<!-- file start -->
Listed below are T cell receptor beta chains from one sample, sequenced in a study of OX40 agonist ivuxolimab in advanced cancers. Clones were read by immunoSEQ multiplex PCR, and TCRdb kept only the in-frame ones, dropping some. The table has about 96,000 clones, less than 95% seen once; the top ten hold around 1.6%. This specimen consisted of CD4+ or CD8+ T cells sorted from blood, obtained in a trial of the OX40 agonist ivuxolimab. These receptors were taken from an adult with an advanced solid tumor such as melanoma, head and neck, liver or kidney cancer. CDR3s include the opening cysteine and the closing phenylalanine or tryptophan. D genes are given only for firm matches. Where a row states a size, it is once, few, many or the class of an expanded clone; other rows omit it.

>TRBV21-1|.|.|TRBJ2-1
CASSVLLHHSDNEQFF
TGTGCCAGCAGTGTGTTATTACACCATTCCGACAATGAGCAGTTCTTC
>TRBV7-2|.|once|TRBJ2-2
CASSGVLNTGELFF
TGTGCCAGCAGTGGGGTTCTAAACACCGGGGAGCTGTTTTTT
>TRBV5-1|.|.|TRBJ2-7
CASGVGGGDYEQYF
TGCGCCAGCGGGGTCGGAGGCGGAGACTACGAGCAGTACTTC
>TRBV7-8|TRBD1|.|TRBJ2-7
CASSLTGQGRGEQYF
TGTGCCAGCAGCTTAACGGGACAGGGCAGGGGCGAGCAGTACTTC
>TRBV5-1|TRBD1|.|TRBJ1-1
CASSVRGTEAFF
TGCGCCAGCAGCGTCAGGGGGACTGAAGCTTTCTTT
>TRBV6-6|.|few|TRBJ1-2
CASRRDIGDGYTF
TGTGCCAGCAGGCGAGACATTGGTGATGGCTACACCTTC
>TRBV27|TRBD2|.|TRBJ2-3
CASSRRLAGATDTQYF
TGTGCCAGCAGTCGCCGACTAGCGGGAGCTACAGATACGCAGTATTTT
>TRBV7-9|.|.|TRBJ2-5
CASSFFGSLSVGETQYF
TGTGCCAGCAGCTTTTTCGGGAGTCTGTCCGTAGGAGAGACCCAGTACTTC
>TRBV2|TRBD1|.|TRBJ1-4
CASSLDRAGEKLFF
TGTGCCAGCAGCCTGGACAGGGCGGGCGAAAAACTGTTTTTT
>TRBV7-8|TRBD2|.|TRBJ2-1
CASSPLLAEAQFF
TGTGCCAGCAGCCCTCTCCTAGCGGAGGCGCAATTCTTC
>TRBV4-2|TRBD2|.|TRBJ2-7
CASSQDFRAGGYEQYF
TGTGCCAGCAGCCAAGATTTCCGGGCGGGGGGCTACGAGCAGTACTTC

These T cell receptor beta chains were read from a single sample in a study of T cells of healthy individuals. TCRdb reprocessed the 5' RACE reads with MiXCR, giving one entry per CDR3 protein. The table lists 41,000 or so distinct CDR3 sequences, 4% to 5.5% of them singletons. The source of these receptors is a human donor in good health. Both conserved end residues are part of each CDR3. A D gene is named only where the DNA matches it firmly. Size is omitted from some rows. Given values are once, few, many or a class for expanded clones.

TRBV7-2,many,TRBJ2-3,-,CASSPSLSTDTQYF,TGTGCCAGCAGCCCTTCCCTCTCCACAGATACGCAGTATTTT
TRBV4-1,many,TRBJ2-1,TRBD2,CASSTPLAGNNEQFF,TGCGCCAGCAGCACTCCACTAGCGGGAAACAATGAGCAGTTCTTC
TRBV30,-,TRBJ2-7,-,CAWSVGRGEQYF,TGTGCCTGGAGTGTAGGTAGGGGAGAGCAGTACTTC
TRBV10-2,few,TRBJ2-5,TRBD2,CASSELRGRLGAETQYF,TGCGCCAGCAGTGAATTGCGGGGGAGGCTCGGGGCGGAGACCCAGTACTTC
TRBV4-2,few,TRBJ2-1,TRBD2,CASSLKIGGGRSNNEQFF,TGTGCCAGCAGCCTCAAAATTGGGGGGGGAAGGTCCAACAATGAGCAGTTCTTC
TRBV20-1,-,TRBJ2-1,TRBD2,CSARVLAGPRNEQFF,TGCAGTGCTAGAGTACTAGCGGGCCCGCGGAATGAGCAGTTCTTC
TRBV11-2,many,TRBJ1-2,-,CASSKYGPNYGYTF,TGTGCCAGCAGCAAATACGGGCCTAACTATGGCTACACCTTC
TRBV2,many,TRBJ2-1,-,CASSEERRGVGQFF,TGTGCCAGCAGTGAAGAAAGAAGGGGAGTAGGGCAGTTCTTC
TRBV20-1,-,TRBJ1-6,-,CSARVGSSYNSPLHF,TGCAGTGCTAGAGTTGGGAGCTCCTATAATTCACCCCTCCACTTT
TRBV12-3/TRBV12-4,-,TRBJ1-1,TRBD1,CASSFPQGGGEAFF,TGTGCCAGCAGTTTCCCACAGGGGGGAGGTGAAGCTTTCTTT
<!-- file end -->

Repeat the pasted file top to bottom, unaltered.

Listed below are T cell receptor beta chains from one sample, sequenced in a study of OX40 agonist ivuxolimab in advanced cancers. Clones were read by immunoSEQ multiplex PCR, and TCRdb kept only the in-frame ones, dropping some. The table has about 96,000 clones, less than 95% seen once; the top ten hold around 1.6%. This specimen consisted of CD4+ or CD8+ T cells sorted from blood, obtained in a trial of the OX40 agonist ivuxolimab. These receptors were taken from an adult with an advanced solid tumor such as melanoma, head and neck, liver or kidney cancer. CDR3s include the opening cysteine and the closing phenylalanine or tryptophan. D genes are given only for firm matches. Where a row states a size, it is once, few, many or the class of an expanded clone; other rows omit it.

>TRBV21-1|.|.|TRBJ2-1
CASSVLLHHSDNEQFF
TGTGCCAGCAGTGTGTTATTACACCATTCCGACAATGAGCAGTTCTTC
>TRBV7-2|.|once|TRBJ2-2
CASSGVLNTGELFF
TGTGCCAGCAGTGGGGTTCTAAACACCGGGGAGCTGTTTTTT
>TRBV5-1|.|.|TRBJ2-7
CASGVGGGDYEQYF
TGCGCCAGCGGGGTCGGAGGCGGAGACTACGAGCAGTACTTC
>TRBV7-8|TRBD1|.|TRBJ2-7
CASSLTGQGRGEQYF
TGTGCCAGCAGCTTAACGGGACAGGGCAGGGGCGAGCAGTACTTC
>TRBV5-1|TRBD1|.|TRBJ1-1
CASSVRGTEAFF
TGCGCCAGCAGCGTCAGGGGGACTGAAGCTTTCTTT
>TRBV6-6|.|few|TRBJ1-2
CASRRDIGDGYTF
TGTGCCAGCAGGCGAGACATTGGTGATGGCTACACCTTC
>TRBV27|TRBD2|.|TRBJ2-3
CASSRRLAGATDTQYF
TGTGCCAGCAGTCGCCGACTAGCGGGAGCTACAGATACGCAGTATTTT
>TRBV7-9|.|.|TRBJ2-5
CASSFFGSLSVGETQYF
TGTGCCAGCAGCTTTTTCGGGAGTCTGTCCGTAGGAGAGACCCAGTACTTC
>TRBV2|TRBD1|.|TRBJ1-4
CASSLDRAGEKLFF
TGTGCCAGCAGCCTGGACAGGGCGGGCGAAAAACTGTTTTTT
>TRBV7-8|TRBD2|.|TRBJ2-1
CASSPLLAEAQFF
TGTGCCAGCAGCCCTCTCCTAGCGGAGGCGCAATTCTTC
>TRBV4-2|TRBD2|.|TRBJ2-7
CASSQDFRAGGYEQYF
TGTGCCAGCAGCCAAGATTTCCGGGCGGGGGGCTACGAGCAGTACTTC

These T cell receptor beta chains were read from a single sample in a study of T cells of healthy individuals. TCRdb reprocessed the 5' RACE reads with MiXCR, giving one entry per CDR3 protein. The table lists 41,000 or so distinct CDR3 sequences, 4% to 5.5% of them singletons. The source of these receptors is a human donor in good health. Both conserved end residues are part of each CDR3. A D gene is named only where the DNA matches it firmly. Size is omitted from some rows. Given values are once, few, many or a class for expanded clones.

TRBV7-2,many,TRBJ2-3,-,CASSPSLSTDTQYF,TGTGCCAGCAGCCCTTCCCTCTCCACAGATACGCAGTATTTT
TRBV4-1,many,TRBJ2-1,TRBD2,CASSTPLAGNNEQFF,TGCGCCAGCAGCACTCCACTAGCGGGAAACAATGAGCAGTTCTTC
TRBV30,-,TRBJ2-7,-,CAWSVGRGEQYF,TGTGCCTGGAGTGTAGGTAGGGGAGAGCAGTACTTC
TRBV10-2,few,TRBJ2-5,TRBD2,CASSELRGRLGAETQYF,TGCGCCAGCAGTGAATTGCGGGGGAGGCTCGGGGCGGAGACCCAGTACTTC
TRBV4-2,few,TRBJ2-1,TRBD2,CASSLKIGGGRSNNEQFF,TGTGCCAGCAGCCTCAAAATTGGGGGGGGAAGGTCCAACAATGAGCAGTTCTTC
TRBV20-1,-,TRBJ2-1,TRBD2,CSARVLAGPRNEQFF,TGCAGTGCTAGAGTACTAGCGGGCCCGCGGAATGAGCAGTTCTTC
TRBV11-2,many,TRBJ1-2,-,CASSKYGPNYGYTF,TGTGCCAGCAGCAAATACGGGCCTAACTATGGCTACACCTTC
TRBV2,many,TRBJ2-1,-,CASSEERRGVGQFF,TGTGCCAGCAGTGAAGAAAGAAGGGGAGTAGGGCAGTTCTTC
TRBV20-1,-,TRBJ1-6,-,CSARVGSSYNSPLHF,TGCAGTGCTAGAGTTGGGAGCTCCTATAATTCACCCCTCCACTTT
TRBV12-3/TRBV12-4,-,TRBJ1-1,TRBD1,CASSFPQGGGEAFF,TGTGCCAGCAGTTTCCCACAGGGGGGAGGTGAAGCTTTCTTT